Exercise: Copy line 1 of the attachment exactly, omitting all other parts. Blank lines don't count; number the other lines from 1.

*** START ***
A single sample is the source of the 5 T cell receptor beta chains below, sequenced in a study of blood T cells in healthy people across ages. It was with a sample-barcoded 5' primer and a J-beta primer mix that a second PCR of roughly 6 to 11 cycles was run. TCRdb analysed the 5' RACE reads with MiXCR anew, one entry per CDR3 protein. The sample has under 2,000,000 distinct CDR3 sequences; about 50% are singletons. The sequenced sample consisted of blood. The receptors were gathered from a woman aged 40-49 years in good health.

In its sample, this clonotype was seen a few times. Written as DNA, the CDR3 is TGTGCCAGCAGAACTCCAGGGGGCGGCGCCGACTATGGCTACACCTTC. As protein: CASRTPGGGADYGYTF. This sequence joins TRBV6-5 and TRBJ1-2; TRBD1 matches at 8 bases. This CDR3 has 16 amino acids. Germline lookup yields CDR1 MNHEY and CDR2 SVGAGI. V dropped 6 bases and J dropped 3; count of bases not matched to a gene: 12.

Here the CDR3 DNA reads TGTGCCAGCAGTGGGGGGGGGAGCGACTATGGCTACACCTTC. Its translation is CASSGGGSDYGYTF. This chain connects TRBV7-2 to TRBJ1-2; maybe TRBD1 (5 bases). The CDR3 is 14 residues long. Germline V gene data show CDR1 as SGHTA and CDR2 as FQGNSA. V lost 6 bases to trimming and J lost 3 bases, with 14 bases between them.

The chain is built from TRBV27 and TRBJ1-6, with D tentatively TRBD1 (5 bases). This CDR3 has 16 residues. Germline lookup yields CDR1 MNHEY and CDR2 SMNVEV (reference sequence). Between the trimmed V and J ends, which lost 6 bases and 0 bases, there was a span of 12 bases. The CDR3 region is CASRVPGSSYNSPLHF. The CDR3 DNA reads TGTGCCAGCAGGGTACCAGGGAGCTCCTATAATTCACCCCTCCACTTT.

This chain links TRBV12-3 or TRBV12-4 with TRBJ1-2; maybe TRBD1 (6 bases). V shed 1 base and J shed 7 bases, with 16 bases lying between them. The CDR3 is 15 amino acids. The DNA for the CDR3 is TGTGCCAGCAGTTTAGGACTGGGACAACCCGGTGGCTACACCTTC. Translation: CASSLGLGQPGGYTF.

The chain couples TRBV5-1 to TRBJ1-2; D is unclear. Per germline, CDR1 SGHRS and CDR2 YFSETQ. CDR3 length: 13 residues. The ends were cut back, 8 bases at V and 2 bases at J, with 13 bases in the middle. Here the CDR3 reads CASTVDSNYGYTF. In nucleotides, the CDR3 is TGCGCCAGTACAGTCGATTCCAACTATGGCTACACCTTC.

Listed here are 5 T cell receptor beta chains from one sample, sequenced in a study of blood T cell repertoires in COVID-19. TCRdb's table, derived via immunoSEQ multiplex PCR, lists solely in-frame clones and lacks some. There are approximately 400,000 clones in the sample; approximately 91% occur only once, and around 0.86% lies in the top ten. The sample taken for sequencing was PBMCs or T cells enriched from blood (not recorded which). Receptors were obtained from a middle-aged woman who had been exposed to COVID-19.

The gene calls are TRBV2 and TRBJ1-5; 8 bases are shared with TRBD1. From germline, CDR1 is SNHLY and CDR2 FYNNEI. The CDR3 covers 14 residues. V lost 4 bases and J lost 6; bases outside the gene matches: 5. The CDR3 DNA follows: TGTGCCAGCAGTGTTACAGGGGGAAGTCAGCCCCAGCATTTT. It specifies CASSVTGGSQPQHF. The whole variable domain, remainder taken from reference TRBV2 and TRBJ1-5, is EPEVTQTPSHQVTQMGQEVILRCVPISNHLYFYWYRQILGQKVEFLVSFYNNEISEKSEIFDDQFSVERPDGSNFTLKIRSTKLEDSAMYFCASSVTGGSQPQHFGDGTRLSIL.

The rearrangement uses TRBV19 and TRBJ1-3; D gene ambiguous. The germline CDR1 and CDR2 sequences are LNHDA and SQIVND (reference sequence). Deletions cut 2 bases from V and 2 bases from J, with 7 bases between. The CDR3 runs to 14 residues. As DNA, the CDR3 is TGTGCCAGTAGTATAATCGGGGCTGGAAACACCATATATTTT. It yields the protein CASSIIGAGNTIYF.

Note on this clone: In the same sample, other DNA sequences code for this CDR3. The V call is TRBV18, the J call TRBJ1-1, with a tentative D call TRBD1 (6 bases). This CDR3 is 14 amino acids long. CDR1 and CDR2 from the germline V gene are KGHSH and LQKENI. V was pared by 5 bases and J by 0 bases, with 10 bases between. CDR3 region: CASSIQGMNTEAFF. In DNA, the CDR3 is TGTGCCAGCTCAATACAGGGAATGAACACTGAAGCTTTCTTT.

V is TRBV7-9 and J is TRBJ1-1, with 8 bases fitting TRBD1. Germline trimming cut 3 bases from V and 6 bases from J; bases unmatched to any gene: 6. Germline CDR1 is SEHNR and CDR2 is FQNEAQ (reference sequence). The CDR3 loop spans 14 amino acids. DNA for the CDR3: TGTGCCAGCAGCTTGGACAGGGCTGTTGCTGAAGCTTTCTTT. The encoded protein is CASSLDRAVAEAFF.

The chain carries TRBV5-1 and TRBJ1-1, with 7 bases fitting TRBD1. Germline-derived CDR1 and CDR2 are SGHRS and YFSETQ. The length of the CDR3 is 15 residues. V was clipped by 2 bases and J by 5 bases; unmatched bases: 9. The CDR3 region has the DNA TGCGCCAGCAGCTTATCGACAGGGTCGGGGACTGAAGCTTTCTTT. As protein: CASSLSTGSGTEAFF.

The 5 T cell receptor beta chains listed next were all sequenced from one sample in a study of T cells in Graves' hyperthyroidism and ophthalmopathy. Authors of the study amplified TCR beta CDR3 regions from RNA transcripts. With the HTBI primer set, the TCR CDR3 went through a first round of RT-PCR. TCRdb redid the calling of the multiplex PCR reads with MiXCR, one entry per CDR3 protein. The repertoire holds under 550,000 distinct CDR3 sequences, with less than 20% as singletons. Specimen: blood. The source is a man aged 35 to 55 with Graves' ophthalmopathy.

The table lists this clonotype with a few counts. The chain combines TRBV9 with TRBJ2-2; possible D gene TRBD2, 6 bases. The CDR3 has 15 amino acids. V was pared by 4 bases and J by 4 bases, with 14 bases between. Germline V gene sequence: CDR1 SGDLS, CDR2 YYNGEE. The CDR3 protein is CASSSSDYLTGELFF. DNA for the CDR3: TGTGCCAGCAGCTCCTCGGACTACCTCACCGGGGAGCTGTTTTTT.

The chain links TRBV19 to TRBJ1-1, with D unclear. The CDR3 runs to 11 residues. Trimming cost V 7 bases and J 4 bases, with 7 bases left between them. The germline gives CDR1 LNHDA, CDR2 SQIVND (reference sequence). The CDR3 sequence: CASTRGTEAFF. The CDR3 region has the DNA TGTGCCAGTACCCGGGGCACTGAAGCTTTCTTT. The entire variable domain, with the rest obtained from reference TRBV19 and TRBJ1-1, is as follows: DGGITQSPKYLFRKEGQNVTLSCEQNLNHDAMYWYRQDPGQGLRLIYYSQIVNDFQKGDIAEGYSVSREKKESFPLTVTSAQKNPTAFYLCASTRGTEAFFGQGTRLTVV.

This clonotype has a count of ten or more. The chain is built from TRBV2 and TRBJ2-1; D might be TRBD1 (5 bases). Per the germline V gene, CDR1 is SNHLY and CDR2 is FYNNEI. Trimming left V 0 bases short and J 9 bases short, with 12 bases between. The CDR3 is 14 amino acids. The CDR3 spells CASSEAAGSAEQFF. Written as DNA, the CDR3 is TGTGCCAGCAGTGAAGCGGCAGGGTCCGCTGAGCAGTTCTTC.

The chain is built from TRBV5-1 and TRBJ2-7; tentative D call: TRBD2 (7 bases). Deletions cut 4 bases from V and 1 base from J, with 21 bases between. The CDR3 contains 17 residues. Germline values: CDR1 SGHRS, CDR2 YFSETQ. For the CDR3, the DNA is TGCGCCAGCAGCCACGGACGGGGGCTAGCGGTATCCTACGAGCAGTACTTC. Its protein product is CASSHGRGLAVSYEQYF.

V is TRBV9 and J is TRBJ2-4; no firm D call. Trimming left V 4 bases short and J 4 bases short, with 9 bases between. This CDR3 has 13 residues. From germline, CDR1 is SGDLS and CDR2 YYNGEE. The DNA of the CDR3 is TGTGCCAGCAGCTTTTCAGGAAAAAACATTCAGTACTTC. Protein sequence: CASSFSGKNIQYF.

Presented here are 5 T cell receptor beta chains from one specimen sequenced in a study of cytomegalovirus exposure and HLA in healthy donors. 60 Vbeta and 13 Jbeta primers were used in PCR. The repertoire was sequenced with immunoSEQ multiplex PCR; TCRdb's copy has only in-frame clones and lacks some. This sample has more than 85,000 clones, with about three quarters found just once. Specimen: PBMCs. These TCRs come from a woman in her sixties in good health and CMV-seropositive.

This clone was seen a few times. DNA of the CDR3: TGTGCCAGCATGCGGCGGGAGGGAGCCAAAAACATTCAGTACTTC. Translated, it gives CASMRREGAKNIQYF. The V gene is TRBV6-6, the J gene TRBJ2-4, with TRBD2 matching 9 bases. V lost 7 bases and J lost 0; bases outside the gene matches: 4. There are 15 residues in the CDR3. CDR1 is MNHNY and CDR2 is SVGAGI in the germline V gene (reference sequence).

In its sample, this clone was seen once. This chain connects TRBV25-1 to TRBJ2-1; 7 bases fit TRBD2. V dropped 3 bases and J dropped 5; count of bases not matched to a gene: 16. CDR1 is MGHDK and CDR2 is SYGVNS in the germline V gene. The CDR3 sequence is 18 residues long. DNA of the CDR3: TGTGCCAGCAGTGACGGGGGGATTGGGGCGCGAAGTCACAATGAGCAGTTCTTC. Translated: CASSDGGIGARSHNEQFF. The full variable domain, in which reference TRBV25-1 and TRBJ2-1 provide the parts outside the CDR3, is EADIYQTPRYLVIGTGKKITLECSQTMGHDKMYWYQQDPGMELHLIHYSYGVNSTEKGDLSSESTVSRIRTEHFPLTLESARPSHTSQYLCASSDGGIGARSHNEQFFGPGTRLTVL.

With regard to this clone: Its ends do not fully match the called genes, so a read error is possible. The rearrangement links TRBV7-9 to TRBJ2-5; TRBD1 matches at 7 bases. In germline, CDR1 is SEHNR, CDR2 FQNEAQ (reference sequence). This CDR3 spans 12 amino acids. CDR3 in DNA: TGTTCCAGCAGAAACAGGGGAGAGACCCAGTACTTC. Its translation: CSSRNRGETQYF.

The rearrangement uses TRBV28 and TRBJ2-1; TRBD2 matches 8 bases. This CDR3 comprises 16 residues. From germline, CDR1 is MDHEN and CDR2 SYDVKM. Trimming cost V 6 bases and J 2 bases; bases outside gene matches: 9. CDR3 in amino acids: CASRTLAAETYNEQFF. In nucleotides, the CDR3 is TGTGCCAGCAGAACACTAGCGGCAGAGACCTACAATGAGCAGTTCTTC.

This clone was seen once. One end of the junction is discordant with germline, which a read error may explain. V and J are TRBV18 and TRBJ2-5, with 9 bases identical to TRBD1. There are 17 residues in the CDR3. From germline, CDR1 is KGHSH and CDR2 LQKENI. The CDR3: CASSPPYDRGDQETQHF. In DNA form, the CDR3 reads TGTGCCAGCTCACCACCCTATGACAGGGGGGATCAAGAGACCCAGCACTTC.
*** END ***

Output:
A single sample is the source of the 5 T cell receptor beta chains below, sequenced in a study of blood T cells in healthy people across ages. It was with a sample-barcoded 5' primer and a J-beta primer mix that a second PCR of roughly 6 to 11 cycles was run. TCRdb analysed the 5' RACE reads with MiXCR anew, one entry per CDR3 protein. The sample has under 2,000,000 distinct CDR3 sequences; about 50% are singletons. The sequenced sample consisted of blood. The receptors were gathered from a woman aged 40-49 years in good health.